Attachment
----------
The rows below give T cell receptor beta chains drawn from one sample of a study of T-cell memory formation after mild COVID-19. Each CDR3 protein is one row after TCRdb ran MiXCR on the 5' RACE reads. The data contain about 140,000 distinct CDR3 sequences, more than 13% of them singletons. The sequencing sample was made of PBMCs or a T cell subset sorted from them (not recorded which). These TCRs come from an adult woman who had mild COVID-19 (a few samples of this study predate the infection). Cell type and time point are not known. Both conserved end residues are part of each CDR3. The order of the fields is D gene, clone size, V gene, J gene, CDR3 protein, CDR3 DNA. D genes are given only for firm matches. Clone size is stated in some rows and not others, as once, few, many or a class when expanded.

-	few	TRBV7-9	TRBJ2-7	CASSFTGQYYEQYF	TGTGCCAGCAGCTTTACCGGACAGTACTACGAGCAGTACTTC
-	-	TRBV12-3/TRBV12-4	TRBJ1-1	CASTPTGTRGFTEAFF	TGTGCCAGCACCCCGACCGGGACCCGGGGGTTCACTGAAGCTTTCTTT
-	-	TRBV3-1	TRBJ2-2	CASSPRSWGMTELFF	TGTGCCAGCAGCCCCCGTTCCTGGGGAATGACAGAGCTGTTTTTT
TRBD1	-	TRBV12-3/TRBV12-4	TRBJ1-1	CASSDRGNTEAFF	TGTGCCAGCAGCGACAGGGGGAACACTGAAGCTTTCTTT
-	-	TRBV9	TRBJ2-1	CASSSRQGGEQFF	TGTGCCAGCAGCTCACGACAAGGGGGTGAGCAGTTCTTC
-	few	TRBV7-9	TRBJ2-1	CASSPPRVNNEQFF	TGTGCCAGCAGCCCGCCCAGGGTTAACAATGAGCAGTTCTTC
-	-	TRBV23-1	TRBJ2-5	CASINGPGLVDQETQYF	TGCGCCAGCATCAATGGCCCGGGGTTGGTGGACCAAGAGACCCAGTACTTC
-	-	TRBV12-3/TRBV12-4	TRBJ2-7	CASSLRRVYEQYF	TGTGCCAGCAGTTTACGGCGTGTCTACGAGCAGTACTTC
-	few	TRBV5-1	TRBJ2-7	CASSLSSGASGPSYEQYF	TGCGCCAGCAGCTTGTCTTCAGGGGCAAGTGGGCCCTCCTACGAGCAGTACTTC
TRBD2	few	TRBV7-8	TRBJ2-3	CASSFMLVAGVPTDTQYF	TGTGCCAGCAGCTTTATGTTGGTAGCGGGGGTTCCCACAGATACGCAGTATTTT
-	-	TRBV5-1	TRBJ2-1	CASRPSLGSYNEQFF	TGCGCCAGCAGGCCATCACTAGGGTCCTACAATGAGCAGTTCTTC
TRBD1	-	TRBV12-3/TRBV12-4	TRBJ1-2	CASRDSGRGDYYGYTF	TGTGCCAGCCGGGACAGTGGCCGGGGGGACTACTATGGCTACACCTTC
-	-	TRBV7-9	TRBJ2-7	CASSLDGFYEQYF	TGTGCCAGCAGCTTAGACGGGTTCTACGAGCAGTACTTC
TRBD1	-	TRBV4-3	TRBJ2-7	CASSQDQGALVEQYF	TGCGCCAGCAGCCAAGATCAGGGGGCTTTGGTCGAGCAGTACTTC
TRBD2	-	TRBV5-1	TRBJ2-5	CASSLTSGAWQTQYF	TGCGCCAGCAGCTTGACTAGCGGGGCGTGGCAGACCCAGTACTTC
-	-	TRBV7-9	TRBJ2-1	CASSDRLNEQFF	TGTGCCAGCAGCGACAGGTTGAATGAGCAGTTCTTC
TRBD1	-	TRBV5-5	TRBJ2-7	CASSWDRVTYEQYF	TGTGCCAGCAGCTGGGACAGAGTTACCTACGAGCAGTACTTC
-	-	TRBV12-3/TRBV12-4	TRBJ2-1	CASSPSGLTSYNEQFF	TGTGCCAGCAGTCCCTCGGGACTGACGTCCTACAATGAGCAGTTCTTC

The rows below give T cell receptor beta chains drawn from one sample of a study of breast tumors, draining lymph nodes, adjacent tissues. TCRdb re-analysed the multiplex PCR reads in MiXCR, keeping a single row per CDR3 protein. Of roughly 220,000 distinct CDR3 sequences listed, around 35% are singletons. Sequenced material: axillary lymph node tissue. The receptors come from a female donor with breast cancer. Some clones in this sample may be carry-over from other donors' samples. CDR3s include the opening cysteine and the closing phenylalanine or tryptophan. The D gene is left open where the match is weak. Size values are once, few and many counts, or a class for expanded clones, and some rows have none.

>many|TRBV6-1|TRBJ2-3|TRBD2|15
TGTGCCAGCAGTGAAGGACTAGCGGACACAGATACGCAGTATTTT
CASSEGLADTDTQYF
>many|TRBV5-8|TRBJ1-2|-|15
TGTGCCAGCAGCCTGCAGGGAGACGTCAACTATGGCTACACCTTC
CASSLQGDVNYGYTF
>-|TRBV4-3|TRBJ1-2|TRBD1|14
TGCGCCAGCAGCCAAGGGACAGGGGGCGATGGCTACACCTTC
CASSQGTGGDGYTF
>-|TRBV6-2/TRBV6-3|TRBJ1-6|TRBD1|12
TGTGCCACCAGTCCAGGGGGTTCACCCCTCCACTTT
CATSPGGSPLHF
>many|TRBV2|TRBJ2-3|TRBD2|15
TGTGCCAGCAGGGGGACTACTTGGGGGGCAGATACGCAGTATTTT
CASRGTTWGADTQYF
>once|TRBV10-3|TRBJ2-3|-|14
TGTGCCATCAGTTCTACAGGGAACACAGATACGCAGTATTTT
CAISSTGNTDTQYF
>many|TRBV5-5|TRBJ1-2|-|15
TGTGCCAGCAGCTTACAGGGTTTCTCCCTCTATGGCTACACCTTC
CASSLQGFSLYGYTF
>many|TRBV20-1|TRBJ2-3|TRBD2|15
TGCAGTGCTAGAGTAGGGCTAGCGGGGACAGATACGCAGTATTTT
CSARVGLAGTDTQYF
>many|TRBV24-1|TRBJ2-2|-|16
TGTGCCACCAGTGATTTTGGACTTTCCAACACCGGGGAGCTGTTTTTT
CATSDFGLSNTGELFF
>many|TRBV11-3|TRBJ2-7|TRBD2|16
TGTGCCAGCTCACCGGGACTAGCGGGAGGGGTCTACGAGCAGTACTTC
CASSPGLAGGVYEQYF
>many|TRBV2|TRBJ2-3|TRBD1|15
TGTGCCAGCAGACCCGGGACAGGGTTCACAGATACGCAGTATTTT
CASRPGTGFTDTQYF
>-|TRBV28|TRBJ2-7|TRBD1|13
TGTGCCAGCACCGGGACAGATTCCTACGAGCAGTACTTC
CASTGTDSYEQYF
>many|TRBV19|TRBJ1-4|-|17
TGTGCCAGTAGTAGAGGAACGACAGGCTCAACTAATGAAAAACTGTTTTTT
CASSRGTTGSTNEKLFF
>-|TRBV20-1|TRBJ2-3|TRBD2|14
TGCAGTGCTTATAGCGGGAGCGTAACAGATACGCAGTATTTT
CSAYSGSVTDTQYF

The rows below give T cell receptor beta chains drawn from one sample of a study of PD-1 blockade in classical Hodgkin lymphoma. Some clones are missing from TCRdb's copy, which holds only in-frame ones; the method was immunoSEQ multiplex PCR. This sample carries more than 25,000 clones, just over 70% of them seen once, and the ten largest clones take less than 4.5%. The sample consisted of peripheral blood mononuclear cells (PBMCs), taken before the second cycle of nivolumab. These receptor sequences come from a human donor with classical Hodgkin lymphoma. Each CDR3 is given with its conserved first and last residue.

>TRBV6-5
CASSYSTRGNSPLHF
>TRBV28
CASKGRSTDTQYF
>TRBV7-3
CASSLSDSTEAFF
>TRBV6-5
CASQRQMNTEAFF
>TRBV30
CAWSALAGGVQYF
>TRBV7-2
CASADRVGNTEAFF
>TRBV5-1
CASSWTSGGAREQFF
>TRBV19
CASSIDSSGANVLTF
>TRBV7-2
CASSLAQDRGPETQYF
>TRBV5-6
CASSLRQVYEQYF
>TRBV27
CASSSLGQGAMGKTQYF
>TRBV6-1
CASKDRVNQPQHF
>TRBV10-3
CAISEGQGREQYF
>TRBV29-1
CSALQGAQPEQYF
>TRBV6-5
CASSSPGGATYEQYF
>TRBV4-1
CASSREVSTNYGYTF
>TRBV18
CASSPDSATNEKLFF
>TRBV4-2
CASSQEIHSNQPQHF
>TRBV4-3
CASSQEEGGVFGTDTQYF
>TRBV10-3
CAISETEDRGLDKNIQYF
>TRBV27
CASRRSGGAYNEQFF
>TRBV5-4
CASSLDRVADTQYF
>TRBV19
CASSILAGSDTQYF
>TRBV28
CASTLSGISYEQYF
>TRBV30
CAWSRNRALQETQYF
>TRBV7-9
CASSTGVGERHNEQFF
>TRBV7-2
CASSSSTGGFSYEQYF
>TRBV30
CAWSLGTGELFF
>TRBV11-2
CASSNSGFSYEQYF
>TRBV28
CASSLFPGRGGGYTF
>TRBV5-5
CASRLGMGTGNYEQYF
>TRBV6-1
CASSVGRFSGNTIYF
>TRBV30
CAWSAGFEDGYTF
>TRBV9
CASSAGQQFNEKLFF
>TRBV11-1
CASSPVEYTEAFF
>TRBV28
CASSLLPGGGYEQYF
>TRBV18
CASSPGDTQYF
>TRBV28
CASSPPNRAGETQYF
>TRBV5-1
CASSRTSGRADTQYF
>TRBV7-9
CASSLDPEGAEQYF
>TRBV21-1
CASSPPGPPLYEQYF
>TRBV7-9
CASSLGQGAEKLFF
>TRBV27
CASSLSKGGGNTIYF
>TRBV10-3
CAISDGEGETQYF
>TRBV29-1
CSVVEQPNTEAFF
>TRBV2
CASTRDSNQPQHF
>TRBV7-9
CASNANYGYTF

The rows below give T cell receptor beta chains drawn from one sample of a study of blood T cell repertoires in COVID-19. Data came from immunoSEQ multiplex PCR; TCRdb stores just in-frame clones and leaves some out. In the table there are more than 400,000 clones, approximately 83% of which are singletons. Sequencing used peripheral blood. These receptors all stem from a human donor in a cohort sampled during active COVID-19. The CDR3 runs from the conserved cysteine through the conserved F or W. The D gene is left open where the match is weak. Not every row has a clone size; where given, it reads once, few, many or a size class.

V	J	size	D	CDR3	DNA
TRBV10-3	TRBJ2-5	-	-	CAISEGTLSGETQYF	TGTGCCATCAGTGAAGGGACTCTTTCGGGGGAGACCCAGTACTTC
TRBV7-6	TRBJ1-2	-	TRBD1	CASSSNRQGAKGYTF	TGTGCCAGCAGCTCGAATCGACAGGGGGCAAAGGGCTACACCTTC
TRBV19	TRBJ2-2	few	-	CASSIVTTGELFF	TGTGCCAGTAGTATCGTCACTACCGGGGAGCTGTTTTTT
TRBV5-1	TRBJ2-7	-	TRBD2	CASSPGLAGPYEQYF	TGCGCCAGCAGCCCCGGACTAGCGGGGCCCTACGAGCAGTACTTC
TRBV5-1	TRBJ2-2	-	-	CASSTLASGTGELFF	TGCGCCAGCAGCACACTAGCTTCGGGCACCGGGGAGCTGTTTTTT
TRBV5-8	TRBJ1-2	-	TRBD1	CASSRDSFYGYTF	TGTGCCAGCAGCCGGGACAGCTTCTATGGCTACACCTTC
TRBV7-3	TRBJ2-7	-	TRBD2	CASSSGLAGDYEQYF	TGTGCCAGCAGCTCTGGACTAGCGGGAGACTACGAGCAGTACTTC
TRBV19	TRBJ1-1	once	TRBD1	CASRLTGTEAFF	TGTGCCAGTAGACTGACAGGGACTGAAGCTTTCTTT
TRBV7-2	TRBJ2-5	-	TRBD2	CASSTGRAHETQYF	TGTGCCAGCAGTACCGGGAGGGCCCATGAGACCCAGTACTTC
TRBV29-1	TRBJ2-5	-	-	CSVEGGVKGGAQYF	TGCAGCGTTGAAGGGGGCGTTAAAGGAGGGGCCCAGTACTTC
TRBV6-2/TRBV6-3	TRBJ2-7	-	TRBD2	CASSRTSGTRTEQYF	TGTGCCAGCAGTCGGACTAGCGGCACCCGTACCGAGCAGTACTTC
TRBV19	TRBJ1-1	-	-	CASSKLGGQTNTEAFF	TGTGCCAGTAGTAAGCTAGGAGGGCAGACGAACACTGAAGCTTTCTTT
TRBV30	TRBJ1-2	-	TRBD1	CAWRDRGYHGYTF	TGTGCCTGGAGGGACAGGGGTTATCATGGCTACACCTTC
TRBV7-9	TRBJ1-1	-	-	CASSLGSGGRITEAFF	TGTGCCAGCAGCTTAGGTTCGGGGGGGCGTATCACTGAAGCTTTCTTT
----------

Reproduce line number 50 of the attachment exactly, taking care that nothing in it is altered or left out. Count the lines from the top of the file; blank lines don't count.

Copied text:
CASSPGLAGGVYEQYF